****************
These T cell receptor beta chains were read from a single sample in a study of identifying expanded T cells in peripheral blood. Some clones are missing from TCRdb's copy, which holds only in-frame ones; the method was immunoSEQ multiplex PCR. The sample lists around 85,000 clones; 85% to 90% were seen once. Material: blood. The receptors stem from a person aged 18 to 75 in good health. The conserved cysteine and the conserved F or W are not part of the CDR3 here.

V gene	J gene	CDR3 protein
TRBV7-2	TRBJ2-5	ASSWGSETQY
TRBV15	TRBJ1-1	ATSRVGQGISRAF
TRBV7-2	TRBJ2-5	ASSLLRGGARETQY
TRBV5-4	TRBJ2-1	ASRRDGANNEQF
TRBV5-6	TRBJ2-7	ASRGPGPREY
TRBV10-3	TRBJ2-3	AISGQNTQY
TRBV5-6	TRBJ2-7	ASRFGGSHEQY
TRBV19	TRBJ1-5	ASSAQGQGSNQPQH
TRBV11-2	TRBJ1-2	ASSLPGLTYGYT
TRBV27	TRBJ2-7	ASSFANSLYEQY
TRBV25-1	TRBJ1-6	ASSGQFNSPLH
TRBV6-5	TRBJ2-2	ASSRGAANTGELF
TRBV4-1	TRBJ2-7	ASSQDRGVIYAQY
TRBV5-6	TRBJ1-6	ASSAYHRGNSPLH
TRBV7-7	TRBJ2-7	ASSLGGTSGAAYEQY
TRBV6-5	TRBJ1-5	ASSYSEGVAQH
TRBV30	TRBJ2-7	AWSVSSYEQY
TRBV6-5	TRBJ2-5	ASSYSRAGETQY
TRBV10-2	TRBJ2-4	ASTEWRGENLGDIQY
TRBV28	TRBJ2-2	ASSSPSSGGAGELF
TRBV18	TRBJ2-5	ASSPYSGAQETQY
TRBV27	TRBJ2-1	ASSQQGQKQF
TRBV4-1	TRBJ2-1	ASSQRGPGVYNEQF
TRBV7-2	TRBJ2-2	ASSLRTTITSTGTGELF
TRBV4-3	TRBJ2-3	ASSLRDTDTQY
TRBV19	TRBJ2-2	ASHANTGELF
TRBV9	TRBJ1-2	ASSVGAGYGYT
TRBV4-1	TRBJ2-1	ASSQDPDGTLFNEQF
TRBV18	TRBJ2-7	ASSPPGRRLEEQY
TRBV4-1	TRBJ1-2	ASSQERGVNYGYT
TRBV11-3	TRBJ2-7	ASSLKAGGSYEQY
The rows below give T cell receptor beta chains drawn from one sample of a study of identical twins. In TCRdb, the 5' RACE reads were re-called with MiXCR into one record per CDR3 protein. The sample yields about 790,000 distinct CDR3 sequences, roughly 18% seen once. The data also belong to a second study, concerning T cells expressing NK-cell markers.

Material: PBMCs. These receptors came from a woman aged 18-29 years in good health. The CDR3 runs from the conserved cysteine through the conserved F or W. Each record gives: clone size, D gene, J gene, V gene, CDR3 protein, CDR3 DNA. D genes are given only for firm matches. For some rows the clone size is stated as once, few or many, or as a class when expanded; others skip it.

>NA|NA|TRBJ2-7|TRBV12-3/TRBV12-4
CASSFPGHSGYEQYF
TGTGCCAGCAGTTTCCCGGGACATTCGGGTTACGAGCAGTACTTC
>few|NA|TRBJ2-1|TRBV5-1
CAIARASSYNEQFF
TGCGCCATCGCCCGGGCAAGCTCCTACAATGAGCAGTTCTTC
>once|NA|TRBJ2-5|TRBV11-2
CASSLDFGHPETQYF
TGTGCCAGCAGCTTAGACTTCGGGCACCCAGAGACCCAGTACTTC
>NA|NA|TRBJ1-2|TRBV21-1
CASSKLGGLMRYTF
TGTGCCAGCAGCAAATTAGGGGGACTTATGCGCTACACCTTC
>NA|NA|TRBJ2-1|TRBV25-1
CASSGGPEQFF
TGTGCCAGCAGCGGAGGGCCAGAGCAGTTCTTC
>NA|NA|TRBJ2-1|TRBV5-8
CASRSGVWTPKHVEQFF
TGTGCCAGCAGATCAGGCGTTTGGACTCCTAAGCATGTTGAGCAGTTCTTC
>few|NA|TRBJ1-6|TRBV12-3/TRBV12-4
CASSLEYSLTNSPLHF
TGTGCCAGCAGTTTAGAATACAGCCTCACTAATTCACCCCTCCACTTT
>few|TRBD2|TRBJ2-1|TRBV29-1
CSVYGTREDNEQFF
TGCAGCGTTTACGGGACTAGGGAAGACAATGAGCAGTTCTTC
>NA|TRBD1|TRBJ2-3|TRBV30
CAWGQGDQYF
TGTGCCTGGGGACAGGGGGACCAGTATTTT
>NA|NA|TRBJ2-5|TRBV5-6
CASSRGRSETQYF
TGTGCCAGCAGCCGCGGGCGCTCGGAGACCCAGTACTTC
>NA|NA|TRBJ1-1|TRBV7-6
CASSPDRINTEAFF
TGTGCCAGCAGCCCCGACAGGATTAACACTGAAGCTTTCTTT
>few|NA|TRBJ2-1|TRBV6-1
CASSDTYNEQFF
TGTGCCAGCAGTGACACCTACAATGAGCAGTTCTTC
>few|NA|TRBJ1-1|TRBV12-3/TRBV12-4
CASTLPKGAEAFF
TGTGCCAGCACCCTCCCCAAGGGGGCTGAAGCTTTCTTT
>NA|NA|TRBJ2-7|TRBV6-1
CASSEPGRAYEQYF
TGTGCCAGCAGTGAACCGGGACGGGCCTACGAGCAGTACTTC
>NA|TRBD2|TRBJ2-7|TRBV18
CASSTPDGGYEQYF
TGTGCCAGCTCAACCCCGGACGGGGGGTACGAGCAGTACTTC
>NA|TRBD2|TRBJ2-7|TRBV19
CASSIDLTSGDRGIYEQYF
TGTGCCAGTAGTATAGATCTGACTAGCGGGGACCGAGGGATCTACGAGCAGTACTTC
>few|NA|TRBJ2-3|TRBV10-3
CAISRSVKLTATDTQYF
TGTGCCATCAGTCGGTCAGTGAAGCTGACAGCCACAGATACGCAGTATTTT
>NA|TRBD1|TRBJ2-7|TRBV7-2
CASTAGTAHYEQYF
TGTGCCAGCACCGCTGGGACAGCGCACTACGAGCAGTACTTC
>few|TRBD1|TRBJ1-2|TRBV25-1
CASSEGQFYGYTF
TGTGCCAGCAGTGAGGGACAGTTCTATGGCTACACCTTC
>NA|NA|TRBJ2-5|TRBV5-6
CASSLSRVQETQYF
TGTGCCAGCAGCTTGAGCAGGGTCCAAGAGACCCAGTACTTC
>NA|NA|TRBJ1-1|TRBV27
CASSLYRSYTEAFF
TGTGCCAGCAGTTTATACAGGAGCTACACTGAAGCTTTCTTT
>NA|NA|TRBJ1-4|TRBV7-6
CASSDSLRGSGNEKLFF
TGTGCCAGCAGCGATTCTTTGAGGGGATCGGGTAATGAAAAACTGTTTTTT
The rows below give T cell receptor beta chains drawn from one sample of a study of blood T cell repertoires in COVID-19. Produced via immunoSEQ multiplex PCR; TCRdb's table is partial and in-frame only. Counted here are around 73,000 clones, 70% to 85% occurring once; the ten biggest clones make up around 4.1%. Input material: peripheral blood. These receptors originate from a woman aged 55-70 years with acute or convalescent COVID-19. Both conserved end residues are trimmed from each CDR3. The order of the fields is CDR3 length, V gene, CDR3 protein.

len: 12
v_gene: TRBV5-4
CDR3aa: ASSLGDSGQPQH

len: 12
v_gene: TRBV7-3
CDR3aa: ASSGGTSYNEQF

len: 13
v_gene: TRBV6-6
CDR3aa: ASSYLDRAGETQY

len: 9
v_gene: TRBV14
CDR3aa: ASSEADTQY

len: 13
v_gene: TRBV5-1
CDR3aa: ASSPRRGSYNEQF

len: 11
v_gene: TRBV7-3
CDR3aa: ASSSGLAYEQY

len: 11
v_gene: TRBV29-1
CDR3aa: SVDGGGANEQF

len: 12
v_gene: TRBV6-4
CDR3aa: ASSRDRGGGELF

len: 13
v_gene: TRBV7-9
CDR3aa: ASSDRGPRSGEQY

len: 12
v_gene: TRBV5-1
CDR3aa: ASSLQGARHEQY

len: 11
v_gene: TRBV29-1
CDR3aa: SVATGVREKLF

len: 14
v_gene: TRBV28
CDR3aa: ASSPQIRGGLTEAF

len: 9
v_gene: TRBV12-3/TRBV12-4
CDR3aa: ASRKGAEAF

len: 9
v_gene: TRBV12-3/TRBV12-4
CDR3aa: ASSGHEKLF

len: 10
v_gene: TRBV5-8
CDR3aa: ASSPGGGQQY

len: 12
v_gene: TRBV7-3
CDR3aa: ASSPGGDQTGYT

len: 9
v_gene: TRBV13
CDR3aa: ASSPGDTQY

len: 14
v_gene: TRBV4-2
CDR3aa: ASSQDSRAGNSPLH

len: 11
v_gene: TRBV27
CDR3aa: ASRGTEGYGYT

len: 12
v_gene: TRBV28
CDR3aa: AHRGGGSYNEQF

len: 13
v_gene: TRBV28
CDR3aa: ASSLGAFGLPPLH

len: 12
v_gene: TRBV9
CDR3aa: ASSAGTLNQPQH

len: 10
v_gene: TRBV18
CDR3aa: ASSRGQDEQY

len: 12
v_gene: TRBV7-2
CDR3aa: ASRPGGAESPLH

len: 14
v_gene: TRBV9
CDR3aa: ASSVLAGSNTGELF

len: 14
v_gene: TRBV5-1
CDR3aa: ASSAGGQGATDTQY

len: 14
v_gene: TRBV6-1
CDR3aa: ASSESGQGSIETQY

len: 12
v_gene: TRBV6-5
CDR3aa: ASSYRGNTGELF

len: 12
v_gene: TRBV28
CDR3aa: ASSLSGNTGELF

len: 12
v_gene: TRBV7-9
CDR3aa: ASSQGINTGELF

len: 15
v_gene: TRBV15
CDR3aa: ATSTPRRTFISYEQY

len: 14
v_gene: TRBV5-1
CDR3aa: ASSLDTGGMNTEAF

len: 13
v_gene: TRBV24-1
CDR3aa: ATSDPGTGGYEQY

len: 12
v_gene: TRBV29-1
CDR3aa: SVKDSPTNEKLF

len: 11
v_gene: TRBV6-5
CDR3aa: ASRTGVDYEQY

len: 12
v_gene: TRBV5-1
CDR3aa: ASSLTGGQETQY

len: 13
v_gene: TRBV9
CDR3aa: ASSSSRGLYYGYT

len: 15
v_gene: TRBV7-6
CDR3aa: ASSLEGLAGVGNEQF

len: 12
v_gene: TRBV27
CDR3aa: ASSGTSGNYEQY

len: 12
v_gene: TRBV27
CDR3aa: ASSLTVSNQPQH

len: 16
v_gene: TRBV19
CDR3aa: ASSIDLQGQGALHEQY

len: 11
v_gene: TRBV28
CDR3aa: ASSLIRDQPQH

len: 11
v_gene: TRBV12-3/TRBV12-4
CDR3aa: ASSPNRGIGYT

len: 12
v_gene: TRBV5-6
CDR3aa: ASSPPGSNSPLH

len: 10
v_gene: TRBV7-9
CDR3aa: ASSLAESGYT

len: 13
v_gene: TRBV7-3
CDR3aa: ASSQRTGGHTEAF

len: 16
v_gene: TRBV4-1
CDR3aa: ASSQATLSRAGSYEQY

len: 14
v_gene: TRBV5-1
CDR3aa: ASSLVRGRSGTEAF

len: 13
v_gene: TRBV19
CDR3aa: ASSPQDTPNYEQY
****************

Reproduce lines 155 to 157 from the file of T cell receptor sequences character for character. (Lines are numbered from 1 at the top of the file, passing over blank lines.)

v_gene: TRBV4-2
CDR3aa: ASSQDSRAGNSPLH

len: 11